Key characteristics of copy paper include thickness, moisture content, opacity and brightness.
Paper thickness is defined as the perpendicular distance between two opposite surfaces of a sheet. Thickness is one of the most important properties and affects many things, including bending resistance. In turn, bending stiffness influences the passage of paper through the printer. Thin paper often shows low resistance. It runs the risk of jamming while paper passes through the office equipment.
High thickness paper is more rigid. Its relative stiffness also increases the risk of jams, since paper cannot bend properly when it goes around shafts, drums, photoreceptors, rollers and turning areas. For standard 80 g office paper, sufficient thickness is at least 100 microns.
The moisture content is the amount of water in the paper. Moisture content is an important factor as moisture affects processing, printing and copying.
With the electrographic (xerographic) printing method, the paper is heated when toner is fixed. Therefore, if the moisture content exceeds 5.3%, the paper tends to curl and wave. It prevents double-sided printing and negatively impacts the quality of printed documents.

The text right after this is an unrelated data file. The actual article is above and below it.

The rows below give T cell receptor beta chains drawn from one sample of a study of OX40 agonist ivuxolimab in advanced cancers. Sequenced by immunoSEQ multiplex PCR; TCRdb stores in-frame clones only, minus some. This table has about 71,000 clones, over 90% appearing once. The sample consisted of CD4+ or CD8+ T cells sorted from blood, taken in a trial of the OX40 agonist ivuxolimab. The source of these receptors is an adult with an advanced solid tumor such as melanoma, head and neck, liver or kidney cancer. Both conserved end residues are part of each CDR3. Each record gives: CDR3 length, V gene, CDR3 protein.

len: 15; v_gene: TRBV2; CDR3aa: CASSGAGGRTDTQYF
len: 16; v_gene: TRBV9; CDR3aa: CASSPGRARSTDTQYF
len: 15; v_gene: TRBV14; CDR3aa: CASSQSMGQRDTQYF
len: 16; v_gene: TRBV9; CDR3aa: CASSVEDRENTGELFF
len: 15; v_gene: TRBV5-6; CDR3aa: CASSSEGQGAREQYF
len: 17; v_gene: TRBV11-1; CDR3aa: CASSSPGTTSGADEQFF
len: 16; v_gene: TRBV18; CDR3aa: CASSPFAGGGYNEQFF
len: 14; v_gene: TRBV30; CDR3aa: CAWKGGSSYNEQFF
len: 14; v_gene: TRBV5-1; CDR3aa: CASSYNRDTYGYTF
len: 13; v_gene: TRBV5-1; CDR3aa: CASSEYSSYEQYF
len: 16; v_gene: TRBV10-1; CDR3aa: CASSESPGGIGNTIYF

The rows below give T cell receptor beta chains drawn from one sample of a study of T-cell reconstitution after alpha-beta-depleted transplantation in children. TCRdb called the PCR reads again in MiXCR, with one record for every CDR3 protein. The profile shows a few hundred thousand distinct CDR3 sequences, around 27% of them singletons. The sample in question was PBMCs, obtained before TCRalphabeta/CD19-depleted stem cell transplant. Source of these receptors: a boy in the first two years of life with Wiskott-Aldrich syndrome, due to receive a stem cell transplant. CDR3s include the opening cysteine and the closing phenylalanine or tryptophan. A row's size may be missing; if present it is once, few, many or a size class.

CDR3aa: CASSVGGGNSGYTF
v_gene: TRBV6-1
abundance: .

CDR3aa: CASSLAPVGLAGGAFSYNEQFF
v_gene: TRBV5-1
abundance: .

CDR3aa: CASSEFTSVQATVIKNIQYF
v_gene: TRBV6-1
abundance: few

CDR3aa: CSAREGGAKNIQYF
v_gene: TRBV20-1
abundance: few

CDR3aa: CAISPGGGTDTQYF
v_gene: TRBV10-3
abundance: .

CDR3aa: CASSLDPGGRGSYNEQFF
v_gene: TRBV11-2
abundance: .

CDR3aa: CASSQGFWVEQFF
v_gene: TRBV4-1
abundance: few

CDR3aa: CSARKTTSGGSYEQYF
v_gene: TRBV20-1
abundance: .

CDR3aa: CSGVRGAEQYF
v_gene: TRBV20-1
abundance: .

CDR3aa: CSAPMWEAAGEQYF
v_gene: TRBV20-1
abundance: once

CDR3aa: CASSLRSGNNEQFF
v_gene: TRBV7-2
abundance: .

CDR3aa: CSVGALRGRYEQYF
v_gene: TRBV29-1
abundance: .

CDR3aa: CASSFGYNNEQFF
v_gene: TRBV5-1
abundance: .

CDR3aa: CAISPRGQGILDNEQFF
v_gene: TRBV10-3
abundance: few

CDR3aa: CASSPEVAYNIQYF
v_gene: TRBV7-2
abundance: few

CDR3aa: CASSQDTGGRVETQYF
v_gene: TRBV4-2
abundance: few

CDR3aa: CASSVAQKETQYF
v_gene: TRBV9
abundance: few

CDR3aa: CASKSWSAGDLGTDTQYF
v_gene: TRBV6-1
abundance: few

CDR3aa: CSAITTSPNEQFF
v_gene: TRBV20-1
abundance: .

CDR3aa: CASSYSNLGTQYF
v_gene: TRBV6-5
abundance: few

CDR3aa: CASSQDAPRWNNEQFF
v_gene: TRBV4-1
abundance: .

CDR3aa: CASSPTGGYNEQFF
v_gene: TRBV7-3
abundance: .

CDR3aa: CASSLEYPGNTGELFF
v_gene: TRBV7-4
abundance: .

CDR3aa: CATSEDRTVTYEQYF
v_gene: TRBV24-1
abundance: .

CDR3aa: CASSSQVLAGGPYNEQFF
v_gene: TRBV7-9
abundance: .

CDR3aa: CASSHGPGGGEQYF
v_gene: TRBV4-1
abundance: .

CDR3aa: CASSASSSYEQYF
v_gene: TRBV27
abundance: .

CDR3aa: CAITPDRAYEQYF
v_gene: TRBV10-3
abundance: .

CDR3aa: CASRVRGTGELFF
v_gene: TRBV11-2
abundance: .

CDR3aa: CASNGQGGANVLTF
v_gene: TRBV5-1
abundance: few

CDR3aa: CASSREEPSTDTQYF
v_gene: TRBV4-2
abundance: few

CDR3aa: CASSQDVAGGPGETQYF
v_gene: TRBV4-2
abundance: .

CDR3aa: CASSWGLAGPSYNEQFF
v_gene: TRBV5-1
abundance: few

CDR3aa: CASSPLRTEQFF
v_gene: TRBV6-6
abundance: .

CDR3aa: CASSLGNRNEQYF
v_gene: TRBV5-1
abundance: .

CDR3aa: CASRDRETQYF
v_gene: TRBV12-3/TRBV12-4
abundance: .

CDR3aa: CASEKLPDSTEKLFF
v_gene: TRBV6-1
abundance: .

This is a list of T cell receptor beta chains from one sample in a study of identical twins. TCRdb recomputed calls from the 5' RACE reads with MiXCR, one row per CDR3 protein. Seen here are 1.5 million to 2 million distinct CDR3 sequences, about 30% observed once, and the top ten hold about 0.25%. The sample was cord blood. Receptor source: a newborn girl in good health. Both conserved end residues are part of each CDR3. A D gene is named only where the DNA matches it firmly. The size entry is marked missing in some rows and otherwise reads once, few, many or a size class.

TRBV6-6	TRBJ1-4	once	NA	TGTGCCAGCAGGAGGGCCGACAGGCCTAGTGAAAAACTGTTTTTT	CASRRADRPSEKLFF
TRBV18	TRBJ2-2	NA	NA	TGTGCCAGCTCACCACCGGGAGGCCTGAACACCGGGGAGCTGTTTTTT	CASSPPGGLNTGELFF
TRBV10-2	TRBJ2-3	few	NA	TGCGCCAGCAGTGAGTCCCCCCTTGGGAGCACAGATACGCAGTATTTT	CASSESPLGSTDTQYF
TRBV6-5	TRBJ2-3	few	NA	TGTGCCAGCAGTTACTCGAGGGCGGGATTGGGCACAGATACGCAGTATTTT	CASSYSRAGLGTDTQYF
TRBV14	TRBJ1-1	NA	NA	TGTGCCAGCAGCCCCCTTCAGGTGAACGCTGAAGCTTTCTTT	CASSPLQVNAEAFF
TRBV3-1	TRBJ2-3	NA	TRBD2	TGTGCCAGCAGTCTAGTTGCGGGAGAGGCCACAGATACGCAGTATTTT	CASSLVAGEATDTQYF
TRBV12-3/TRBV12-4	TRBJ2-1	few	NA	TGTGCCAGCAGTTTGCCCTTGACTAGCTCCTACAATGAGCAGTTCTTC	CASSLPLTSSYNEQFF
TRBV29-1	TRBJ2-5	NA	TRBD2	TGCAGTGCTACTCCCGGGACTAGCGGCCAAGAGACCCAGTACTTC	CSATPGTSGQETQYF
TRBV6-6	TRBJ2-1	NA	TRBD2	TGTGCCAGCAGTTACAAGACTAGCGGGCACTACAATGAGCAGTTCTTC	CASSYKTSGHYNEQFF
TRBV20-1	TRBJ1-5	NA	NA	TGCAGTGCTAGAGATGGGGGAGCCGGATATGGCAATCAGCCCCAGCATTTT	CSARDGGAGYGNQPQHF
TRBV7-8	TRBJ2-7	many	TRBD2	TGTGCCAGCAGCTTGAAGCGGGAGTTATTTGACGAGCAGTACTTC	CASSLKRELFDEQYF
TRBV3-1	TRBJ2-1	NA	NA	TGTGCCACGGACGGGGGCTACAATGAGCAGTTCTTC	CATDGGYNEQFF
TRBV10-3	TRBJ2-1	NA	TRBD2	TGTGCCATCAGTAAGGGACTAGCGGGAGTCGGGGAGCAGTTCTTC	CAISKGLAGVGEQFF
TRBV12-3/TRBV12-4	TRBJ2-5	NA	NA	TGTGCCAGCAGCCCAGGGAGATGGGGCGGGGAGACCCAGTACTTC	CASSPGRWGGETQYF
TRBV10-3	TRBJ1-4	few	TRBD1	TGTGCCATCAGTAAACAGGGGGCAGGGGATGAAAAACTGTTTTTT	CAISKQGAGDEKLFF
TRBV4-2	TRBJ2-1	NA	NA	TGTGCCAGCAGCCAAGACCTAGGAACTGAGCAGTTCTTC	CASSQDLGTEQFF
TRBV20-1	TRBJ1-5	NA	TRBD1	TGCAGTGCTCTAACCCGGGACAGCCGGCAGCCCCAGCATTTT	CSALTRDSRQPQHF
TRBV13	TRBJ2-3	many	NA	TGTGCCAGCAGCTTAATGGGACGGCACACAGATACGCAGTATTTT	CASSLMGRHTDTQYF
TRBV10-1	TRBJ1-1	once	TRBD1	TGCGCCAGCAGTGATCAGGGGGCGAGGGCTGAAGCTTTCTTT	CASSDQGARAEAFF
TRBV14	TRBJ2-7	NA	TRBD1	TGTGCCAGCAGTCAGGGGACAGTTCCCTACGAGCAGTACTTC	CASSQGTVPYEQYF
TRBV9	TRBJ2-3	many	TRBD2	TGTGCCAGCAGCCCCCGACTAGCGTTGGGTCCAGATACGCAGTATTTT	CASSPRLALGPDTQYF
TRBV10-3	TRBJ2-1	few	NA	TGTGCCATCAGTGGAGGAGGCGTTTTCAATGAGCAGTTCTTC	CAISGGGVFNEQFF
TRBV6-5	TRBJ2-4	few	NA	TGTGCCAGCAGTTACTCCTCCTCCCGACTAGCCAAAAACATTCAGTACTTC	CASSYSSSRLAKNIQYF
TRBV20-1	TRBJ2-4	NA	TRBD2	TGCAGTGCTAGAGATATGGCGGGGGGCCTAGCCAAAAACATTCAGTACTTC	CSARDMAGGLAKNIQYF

Moisture content also directly affects the electrical conductivity of paper. and influences its resilience. 4.0–5.2% is the best moisture content range for office papers.
Opacity. Double-sided printing requires opaque paper. The opacity of paper should be at least 90% to ensure the desired result, i.e. to let through almost no light, so that the text or other visual elements on one side of a sheet are not visible on the reverse side.
Brightness. Brightness refers to the capacity of paper to reflect equally all the colors of the spectrum. Paper is supposed to reflect light from all wavelengths of the entire visible spectrum. If a sheet of paper is really white, it has high reflectivity. In this case, it absorbs waves of different length equally.
The whiteness value is determined in accordance with the requirements of the International Commission on Illumination (CIE) and corresponds to the visual perception of white paper, whether or not it contains fluorescent whitening substances observed with a daylight source (for example, C / 2 ° or D65 / 10 °).
All measurements of optical characteristics are directly dependent on the light source and the observer. The light source is standardized according to temperature value (“temperature of light”) defined in Kelvins (K). Since natural daylight is characterized by a non-constant spectrum, which depends on time, place, weather, and other case-specific factors, standard daylight sources have been designed to ensure compliance with reproducible conditions.